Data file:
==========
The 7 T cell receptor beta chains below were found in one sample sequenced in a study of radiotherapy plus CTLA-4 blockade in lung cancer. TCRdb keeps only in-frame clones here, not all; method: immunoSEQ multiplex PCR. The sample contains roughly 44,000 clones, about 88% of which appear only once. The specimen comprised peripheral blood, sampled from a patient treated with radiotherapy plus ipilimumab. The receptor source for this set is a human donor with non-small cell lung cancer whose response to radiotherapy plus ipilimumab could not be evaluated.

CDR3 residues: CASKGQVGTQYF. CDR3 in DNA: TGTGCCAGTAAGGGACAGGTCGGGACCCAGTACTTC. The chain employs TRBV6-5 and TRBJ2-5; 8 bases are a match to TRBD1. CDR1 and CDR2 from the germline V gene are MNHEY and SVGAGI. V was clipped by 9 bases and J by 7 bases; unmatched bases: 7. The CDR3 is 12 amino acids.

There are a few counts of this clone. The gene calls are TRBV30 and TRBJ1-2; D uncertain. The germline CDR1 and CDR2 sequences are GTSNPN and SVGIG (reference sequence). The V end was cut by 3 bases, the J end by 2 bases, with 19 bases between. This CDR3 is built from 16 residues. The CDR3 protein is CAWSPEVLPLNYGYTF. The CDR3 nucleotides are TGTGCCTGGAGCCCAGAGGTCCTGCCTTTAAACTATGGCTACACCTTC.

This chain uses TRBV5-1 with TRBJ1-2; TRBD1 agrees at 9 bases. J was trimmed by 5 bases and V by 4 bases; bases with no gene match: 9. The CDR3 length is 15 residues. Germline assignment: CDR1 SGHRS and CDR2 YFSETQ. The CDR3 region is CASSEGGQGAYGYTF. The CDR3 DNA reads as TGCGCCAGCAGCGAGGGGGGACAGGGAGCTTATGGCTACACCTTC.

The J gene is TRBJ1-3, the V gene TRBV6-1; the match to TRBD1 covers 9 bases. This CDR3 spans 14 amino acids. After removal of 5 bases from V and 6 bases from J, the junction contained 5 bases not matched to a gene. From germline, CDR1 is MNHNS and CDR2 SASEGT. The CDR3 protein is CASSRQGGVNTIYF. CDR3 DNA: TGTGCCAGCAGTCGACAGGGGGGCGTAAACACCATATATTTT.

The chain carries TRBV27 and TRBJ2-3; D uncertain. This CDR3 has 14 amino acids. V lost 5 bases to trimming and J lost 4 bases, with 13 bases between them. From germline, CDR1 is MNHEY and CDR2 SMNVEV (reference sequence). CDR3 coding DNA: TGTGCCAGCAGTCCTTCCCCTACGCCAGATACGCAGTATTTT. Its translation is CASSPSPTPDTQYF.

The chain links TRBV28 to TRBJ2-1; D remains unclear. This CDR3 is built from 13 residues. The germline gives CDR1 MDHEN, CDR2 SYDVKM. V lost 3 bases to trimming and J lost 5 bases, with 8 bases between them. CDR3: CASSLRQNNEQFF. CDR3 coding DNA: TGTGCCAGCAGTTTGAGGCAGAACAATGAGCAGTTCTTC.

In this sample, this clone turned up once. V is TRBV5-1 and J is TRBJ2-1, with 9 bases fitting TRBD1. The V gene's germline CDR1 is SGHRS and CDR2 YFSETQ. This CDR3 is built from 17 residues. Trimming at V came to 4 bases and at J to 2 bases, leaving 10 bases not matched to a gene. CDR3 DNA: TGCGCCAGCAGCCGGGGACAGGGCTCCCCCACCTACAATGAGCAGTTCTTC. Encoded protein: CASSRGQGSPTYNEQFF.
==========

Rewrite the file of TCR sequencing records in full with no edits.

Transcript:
The 7 T cell receptor beta chains below were found in one sample sequenced in a study of radiotherapy plus CTLA-4 blockade in lung cancer. TCRdb keeps only in-frame clones here, not all; method: immunoSEQ multiplex PCR. The sample contains roughly 44,000 clones, about 88% of which appear only once. The specimen comprised peripheral blood, sampled from a patient treated with radiotherapy plus ipilimumab. The receptor source for this set is a human donor with non-small cell lung cancer whose response to radiotherapy plus ipilimumab could not be evaluated.

CDR3 residues: CASKGQVGTQYF. CDR3 in DNA: TGTGCCAGTAAGGGACAGGTCGGGACCCAGTACTTC. The chain employs TRBV6-5 and TRBJ2-5; 8 bases are a match to TRBD1. CDR1 and CDR2 from the germline V gene are MNHEY and SVGAGI. V was clipped by 9 bases and J by 7 bases; unmatched bases: 7. The CDR3 is 12 amino acids.

There are a few counts of this clone. The gene calls are TRBV30 and TRBJ1-2; D uncertain. The germline CDR1 and CDR2 sequences are GTSNPN and SVGIG (reference sequence). The V end was cut by 3 bases, the J end by 2 bases, with 19 bases between. This CDR3 is built from 16 residues. The CDR3 protein is CAWSPEVLPLNYGYTF. The CDR3 nucleotides are TGTGCCTGGAGCCCAGAGGTCCTGCCTTTAAACTATGGCTACACCTTC.

This chain uses TRBV5-1 with TRBJ1-2; TRBD1 agrees at 9 bases. J was trimmed by 5 bases and V by 4 bases; bases with no gene match: 9. The CDR3 length is 15 residues. Germline assignment: CDR1 SGHRS and CDR2 YFSETQ. The CDR3 region is CASSEGGQGAYGYTF. The CDR3 DNA reads as TGCGCCAGCAGCGAGGGGGGACAGGGAGCTTATGGCTACACCTTC.

The J gene is TRBJ1-3, the V gene TRBV6-1; the match to TRBD1 covers 9 bases. This CDR3 spans 14 amino acids. After removal of 5 bases from V and 6 bases from J, the junction contained 5 bases not matched to a gene. From germline, CDR1 is MNHNS and CDR2 SASEGT. The CDR3 protein is CASSRQGGVNTIYF. CDR3 DNA: TGTGCCAGCAGTCGACAGGGGGGCGTAAACACCATATATTTT.

The chain carries TRBV27 and TRBJ2-3; D uncertain. This CDR3 has 14 amino acids. V lost 5 bases to trimming and J lost 4 bases, with 13 bases between them. From germline, CDR1 is MNHEY and CDR2 SMNVEV (reference sequence). CDR3 coding DNA: TGTGCCAGCAGTCCTTCCCCTACGCCAGATACGCAGTATTTT. Its translation is CASSPSPTPDTQYF.

The chain links TRBV28 to TRBJ2-1; D remains unclear. This CDR3 is built from 13 residues. The germline gives CDR1 MDHEN, CDR2 SYDVKM. V lost 3 bases to trimming and J lost 5 bases, with 8 bases between them. CDR3: CASSLRQNNEQFF. CDR3 coding DNA: TGTGCCAGCAGTTTGAGGCAGAACAATGAGCAGTTCTTC.

In this sample, this clone turned up once. V is TRBV5-1 and J is TRBJ2-1, with 9 bases fitting TRBD1. The V gene's germline CDR1 is SGHRS and CDR2 YFSETQ. This CDR3 is built from 17 residues. Trimming at V came to 4 bases and at J to 2 bases, leaving 10 bases not matched to a gene. CDR3 DNA: TGCGCCAGCAGCCGGGGACAGGGCTCCCCCACCTACAATGAGCAGTTCTTC. Encoded protein: CASSRGQGSPTYNEQFF.